This is a spoiler-free series two review (contains season one spoilers) based on the first four episodes.
Inside the pages of Charles Forsman’s The End Of The F***ing World comics, outsiders James and Alyssa will be forever where they were left – James shot by the police and Alyssa carving his name into her arm with a pin. Frozen between the gutters of Forsman’s drawings, they’ll never grow older than 17, never get jobs or go to university or get married. They won’t have to learn about responsibility or face the consequences of their bloody road-trip.
TV Alyssa can’t say the same. In season two, which is now streaming on Netflix, she’s been broken out of the frame and much to her dismay, her existence continues. (The show’s creators are keen to keep James’ fate a surprise; you won’t learn it here.) For Alyssa, adulthood is looming, as is a nagging sense that she’s not okay.
While the first season made character additions and changes to the comics plot, The End Of the F***ing World season 2 largely leaves it behind. Satisfyingly in a year that’s seen TV adaptations struggle when they depart from their source material, the show breaks that trend. Season 2 tells a new story that maintains the offbeat rhythm and peculiar style that made the first run a cult hit. Fans can breathe out now – bringing it back wasn’t a mistake.
Far from it. Returning to this world two years later lets the show intensify its idiosyncratic perspective by applying it to a new stage of life. Everything the first season had to say about disconnection and love is explored just as fiercely in this new context. Nothing’s been softened. If adolescence was hard, then adulthood is even more alienating. Grief, depression, guilt, trauma, pain and vengeance are shot through the episodes.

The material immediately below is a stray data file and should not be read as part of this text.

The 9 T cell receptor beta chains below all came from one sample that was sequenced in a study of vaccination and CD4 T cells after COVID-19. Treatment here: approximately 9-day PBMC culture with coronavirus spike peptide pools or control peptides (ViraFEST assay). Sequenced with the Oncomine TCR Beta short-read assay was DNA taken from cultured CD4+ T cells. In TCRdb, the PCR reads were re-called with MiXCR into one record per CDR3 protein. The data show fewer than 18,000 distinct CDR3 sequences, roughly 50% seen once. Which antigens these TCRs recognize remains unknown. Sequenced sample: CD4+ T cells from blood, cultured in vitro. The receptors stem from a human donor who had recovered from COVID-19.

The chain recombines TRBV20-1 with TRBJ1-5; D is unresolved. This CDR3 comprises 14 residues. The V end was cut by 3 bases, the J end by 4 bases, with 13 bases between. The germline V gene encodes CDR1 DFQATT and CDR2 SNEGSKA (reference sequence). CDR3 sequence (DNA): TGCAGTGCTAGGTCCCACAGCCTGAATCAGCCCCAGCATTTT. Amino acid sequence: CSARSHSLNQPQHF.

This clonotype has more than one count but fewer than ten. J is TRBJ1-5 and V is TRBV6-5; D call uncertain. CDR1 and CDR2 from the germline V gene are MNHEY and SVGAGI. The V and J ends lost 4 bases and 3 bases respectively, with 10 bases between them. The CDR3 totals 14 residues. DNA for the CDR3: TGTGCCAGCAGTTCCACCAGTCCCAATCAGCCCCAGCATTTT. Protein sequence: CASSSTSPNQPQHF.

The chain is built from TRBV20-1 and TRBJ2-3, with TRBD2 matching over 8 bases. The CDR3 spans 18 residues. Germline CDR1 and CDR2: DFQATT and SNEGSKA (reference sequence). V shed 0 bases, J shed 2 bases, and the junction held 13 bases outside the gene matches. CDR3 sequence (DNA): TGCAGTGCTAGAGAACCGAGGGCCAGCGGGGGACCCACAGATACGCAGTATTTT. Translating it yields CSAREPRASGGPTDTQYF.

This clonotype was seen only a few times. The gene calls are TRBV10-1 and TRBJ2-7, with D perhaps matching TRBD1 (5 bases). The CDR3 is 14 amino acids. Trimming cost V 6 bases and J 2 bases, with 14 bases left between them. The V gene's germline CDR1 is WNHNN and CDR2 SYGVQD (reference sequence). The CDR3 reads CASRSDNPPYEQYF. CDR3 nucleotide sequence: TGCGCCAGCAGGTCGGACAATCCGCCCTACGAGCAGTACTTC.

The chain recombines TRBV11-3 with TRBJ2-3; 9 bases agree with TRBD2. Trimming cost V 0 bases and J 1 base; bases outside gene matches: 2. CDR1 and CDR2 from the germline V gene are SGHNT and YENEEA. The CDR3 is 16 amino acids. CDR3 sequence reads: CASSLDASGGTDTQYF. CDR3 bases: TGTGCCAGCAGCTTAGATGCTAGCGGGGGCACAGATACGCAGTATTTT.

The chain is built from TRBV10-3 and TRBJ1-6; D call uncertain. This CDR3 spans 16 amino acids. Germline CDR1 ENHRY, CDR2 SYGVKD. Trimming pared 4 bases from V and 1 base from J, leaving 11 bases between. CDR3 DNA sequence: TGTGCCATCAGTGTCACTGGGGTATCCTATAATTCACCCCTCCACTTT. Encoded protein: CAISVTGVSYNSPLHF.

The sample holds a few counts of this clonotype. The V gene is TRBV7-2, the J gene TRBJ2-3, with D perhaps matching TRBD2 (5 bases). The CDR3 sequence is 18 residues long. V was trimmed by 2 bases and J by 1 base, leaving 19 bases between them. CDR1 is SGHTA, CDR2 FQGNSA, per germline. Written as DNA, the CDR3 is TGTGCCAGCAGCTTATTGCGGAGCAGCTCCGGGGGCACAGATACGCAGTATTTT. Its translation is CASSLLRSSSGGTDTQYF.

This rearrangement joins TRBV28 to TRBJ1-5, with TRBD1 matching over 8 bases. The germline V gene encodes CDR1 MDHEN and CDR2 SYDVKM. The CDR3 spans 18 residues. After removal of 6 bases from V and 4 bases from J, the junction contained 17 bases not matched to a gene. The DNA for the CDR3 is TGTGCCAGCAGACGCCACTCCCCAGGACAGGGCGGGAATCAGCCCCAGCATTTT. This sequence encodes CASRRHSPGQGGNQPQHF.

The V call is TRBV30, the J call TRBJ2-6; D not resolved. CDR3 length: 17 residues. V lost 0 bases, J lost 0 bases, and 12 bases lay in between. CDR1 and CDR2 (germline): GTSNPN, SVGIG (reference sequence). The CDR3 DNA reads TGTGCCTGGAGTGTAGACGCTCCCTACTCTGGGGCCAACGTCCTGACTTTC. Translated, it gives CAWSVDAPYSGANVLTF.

If anything, the pain is louder this time around, perhaps because, in true The End Of the F***ing World style, it’s mostly been outsourced to the soundtrack while the characters lie about how they’re really feeling. Blur’s Graham Coxon has supplied more rolling Americana for the score, but the starring role goes to the 1960s love songs that contain all the yearning, loneliness and heartbreak the characters can’t articulate.
They’re still a terrifically inarticulate bunch. A complete antidote to the glib, clever motor-mouths of American teen shows, the dialogue is laconic and stylistically condensed. Alyssa’s limited vocabulary and naïve expressions are a punchline in themselves. Nobody delivers a “shit” like Jessica Barden, or a smile that doesn’t reach the eyes.
The dialogue’s deliberate lack of sophistication isn’t just played for laughs, it’s also a vehicle for beautiful sentiment that can knock you over with simple truth. Every so often, the characters express something complex so succinctly and with such childlike candour that it takes on an epigrammatic quality. Unsophistication becomes, perversely, sophistication. It’s clever stuff from writer Charlie Covell, who’s forged a strongly identifiable voice across both seasons.
The dialogue here rests on rhythm, and to thank for that we have the cast and Lucy Forbes (who directed the episodes available to preview, with Destiny Ekaragha taking over for the final four). Jessica Barden hits each laugh in Alyssa’s hostile, sarcastic delivery, while new cast members Naomi Ackie and Tim Key get the show’s disquieting cadence right from the start. A word in praise of the always-funny Christine Bottomley, incidentally, as Alyssa’s desperately damaged mum Gwen.
Season two is as cine-literate as the first and pinches tastefully from all over. The locations are still Tarantino, Fargo and Twin Peaks (as recreated mostly in Port Talbot, Wales), while it feels like homage is paid to all the greats of the misfit genre – Harold And Maude, Heathers, Wes Anderson… blended with the humor and visual language of brown 1970s British bungalows.
Telling one story and almost all picking up immediately after the previous left off, the episodes are designed to binge. Ranging around 20 minutes each, they don’t outstay their welcome, making sure that the knowing coolness of it all doesn’t get overpowering. Bleakness and sourness are brightened by dark humor and the whole dark thing is warmed by the desperate longing for love and connection at the heart of these characters, who more than justify their return.
The End Of The F***ing World season 2 is now streaming on Netflix.